People, there is a reason that a baby's cry is irritating as hell. It's a call for action. I want my baby to cry when he's uncomfortable just like I want my fire alarm to go off when my house is on fire.

Okay, but I need to come back to the fact that I adore my pediatrician. She wouldn't lead me astray, would she? I really like her. She has her own kids. I mean, I'm tempted to meet her before work for coffee, I dig her so much. Maybe I should give this at least a cursory glance.

She recommended this book, Healthy Sleep Habits, Happy Child, and i bought it today. Research never hurt anyone. She also recommended I get Braeden a little lovey toy that might help sooth him in his crib at night. Forcing comfort feels contrived, but I must admit, as I held him here on my lap at his last waking (of three in the last 2 hours), he did pull his little 'snuggy moo' toy close and suck on it as he fell asleep again.

So, I'll dote on Brae's moo cow blankie, and I'll try to keep an open mind while I read someone's strategies on sleeping... but you need to know, here and now, I'm skeptical.


  1. Mine's eight; no one asks about sleeping any more. Which is a shame, because her sleep habits are weird and I like talking about them. Now all they want to talk about is whether I'm ready for adolescence. I prefer talking about sleep.


  2. "research never hurt anyone."

    Have you watched Fringe?!

  3. i tried to watch fringe once. it freaked me out.

    adolescence? yikes. maybe i do prefer talking about sleep!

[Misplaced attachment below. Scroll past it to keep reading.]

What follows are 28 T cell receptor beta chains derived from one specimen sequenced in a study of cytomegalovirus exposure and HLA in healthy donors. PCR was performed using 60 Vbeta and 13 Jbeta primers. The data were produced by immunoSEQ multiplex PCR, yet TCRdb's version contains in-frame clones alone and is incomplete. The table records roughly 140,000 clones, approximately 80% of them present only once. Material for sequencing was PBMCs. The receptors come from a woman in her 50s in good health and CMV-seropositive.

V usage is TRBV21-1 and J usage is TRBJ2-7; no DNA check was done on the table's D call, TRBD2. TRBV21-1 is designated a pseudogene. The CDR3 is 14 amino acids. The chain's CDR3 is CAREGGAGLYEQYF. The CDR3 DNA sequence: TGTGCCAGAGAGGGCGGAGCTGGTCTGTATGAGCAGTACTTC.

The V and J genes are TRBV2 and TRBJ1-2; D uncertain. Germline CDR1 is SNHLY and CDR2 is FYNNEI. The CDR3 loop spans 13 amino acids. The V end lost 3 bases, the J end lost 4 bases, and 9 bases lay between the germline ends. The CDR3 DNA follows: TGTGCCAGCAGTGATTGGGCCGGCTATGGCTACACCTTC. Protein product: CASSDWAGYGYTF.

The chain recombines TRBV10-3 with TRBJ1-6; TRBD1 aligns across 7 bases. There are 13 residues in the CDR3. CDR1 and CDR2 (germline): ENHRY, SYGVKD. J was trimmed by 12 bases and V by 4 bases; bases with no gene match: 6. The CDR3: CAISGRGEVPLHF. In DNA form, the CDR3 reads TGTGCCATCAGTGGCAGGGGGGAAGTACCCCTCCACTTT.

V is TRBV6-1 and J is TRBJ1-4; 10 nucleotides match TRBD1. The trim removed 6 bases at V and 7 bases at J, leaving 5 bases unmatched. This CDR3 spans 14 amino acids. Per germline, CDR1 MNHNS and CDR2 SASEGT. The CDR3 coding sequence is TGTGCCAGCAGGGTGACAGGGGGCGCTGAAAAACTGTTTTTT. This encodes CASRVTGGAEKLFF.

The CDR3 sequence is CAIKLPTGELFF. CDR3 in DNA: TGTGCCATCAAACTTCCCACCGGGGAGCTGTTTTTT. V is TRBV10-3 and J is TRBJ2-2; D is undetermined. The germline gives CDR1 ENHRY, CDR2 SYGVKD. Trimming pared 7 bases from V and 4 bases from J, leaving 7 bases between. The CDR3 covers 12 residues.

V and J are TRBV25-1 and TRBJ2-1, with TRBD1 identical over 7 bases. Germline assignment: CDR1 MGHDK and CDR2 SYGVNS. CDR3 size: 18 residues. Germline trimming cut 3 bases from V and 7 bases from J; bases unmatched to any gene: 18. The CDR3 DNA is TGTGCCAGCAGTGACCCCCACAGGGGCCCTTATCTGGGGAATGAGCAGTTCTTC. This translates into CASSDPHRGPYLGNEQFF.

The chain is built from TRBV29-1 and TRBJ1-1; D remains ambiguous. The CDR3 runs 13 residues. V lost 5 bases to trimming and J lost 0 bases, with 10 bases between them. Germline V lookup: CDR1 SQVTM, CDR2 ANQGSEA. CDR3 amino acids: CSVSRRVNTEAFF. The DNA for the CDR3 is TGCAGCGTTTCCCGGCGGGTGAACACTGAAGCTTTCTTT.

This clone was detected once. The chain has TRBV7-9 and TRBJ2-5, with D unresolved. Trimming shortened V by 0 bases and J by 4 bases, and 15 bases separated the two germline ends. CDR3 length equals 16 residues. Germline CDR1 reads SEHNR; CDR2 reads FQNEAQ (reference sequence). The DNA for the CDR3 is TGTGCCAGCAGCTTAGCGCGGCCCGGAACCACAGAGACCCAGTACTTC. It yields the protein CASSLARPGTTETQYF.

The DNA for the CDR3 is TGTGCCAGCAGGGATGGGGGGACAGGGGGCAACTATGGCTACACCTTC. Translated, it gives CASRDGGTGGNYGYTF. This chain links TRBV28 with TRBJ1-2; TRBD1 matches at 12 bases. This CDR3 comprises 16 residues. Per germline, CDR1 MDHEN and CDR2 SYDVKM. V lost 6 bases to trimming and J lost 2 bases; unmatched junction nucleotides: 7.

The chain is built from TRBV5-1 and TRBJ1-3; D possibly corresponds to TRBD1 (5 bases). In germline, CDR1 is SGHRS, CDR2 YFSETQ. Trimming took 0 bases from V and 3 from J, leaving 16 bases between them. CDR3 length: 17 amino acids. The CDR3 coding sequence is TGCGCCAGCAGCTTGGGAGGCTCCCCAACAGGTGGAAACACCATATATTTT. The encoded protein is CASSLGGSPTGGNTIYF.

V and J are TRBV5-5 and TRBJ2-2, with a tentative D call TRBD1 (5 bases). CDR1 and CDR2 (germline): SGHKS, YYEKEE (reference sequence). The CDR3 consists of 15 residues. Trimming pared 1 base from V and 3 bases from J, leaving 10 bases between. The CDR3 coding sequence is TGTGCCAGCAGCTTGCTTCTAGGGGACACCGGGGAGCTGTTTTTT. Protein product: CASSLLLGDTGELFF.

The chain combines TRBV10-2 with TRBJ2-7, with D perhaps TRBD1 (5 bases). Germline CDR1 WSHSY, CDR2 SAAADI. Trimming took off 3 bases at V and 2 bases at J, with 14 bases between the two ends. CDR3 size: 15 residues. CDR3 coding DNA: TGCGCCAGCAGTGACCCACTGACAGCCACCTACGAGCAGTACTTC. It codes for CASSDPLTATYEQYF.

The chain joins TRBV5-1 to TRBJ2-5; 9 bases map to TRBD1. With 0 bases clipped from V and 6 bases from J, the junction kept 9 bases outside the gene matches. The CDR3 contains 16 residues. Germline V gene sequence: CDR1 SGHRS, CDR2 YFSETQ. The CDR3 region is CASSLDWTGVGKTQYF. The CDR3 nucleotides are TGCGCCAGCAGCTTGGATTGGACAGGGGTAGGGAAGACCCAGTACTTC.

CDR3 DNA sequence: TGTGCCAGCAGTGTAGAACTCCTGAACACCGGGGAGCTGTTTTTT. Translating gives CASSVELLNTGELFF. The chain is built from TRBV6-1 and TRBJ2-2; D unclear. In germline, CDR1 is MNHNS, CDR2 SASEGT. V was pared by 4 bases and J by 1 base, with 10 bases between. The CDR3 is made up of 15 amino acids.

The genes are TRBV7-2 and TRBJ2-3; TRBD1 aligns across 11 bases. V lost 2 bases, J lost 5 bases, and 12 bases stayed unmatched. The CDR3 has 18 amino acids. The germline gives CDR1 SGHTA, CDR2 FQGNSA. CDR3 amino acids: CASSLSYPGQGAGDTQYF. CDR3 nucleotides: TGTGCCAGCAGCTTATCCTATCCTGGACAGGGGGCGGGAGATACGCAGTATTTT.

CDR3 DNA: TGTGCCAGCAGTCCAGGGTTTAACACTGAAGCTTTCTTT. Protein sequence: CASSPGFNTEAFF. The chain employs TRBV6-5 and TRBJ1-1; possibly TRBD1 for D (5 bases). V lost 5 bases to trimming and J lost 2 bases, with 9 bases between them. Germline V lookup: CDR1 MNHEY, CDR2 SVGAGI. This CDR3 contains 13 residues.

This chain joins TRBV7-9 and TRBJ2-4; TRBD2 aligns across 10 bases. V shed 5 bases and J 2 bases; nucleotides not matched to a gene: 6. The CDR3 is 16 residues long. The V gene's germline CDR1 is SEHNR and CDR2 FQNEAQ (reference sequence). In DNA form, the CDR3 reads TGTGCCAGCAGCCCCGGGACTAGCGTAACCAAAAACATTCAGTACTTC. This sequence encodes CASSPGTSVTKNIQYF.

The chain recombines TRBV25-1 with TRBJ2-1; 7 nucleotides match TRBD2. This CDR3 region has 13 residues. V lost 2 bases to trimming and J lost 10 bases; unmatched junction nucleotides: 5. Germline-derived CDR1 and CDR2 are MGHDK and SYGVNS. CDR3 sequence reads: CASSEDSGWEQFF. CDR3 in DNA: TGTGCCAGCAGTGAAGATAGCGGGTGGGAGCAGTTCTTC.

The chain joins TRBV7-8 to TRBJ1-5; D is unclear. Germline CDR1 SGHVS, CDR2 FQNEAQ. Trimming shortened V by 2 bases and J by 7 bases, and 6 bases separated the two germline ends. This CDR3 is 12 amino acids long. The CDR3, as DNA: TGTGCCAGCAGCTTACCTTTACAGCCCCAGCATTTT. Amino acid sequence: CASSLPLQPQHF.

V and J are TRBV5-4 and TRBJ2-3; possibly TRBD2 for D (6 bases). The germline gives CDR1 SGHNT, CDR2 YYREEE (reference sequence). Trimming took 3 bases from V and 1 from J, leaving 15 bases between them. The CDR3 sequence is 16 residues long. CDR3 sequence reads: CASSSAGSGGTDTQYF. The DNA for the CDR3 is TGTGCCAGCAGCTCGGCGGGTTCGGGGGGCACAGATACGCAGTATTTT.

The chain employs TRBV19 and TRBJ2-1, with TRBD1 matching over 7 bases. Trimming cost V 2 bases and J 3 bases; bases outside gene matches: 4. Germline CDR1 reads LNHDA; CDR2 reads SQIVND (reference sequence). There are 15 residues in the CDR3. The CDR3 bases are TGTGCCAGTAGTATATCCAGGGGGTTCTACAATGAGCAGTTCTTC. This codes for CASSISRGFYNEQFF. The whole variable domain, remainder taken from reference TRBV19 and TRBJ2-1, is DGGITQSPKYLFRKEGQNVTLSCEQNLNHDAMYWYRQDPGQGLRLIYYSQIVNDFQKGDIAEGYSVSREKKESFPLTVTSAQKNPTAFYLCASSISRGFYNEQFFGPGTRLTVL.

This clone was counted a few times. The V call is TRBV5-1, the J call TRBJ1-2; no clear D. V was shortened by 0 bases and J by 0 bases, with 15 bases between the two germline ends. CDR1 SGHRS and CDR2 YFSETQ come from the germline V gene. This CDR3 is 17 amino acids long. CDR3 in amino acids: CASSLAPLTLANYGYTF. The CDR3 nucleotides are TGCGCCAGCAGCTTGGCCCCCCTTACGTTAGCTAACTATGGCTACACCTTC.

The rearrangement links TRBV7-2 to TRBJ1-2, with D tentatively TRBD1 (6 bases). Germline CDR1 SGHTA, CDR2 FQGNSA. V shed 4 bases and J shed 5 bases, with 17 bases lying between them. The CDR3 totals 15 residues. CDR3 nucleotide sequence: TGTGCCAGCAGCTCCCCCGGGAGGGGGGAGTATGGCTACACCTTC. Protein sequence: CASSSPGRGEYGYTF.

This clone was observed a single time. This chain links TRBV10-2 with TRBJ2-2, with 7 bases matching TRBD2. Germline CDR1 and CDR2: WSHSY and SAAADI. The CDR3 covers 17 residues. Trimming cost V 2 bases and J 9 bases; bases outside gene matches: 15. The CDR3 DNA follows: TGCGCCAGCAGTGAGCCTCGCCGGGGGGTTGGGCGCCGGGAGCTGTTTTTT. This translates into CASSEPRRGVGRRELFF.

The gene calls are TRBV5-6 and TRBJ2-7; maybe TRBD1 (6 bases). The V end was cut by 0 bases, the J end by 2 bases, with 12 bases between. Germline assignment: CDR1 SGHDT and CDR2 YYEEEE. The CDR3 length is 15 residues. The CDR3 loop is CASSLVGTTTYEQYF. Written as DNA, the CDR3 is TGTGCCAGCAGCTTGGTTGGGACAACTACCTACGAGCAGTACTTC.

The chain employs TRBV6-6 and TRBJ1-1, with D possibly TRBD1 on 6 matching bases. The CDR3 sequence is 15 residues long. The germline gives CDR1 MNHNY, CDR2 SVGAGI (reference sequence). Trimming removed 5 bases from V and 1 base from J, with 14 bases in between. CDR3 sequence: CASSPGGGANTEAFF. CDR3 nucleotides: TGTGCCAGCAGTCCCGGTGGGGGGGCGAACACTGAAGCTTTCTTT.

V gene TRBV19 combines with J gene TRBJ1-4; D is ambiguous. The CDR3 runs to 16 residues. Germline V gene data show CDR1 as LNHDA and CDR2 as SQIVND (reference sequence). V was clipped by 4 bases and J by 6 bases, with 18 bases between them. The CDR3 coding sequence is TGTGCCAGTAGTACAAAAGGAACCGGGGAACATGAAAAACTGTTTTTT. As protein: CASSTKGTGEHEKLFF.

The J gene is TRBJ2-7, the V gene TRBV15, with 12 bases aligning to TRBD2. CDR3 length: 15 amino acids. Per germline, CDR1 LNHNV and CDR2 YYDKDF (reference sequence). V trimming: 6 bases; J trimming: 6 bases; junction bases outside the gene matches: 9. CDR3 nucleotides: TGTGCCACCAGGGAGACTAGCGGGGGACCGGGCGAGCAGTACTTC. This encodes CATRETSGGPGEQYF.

4. I LOVED that book. I too was skeptical on it because I wanted to always go to my baby to comfort her, but I also didn't want to still be waking in the middle of the night (after a certin point) because I was working. We never really had to have her "cry it out" and I think a lot of what is said in the book makes a lot of sense. Good luck!

  5. I think whatever works for you is what's right, regardless of what any experts say. I'm guessing the pediatrician hears lack of sleep as a common complaint (that's actually one of my main fears with having a kid, believe it or not, because I don't do so well myself unrested) so she probably feels the need to bring it up.

    It reminds me of a topic that came up in a counseling group recently: one of the women was lamenting how she spent so much time sorting magazines for a project, should she be doing this, she wondered. The counselor replied that if she enjoyed it, yes. If not, well then no. It's a fine activity only if you like it. If it drains you, then you can focus on changing it.

    It doesn't sound like sleep is an issue in your house so don't worry so much about the advice. But I applaud you for looking into it anyway.